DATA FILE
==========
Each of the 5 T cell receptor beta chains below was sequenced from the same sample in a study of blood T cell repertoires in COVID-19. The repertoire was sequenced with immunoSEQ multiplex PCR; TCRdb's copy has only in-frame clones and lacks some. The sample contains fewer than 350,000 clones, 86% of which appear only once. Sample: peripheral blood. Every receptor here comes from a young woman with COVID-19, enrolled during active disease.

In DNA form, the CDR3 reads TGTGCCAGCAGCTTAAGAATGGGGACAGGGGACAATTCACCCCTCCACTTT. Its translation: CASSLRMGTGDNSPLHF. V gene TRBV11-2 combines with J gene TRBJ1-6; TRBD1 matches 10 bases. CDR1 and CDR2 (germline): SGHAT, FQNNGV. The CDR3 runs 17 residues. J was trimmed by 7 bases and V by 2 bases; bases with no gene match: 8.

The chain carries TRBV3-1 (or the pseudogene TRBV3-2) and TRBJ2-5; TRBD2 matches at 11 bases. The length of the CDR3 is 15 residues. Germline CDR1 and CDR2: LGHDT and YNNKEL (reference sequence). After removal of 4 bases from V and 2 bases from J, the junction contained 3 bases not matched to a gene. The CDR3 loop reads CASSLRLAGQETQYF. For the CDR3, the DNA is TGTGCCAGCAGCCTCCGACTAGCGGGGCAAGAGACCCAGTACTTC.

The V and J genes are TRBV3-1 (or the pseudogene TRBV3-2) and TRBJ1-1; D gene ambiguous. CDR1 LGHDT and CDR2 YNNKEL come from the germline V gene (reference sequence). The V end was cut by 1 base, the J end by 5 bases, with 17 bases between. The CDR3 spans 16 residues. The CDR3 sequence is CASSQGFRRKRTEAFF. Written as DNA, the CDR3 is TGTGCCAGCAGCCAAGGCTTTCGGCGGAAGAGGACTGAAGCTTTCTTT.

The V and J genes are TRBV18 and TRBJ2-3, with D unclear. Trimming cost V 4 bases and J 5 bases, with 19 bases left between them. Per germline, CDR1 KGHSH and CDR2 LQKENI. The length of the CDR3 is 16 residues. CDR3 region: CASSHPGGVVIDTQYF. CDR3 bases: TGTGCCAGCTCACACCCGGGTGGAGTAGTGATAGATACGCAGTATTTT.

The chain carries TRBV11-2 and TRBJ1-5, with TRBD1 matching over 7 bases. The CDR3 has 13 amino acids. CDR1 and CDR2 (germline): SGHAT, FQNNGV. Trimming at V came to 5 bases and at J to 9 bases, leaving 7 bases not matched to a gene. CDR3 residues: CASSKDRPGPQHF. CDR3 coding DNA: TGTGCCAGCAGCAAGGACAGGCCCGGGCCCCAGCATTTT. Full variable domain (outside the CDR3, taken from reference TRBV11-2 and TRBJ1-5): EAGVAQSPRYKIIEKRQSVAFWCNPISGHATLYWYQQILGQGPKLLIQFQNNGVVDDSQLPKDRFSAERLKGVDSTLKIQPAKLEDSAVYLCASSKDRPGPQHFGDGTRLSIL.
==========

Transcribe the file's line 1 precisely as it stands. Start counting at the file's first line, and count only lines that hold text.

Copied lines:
Each of the 5 T cell receptor beta chains below was sequenced from the same sample in a study of blood T cell repertoires in COVID-19. The repertoire was sequenced with immunoSEQ multiplex PCR; TCRdb's copy has only in-frame clones and lacks some. The sample contains fewer than 350,000 clones, 86% of which appear only once. Sample: peripheral blood. Every receptor here comes from a young woman with COVID-19, enrolled during active disease.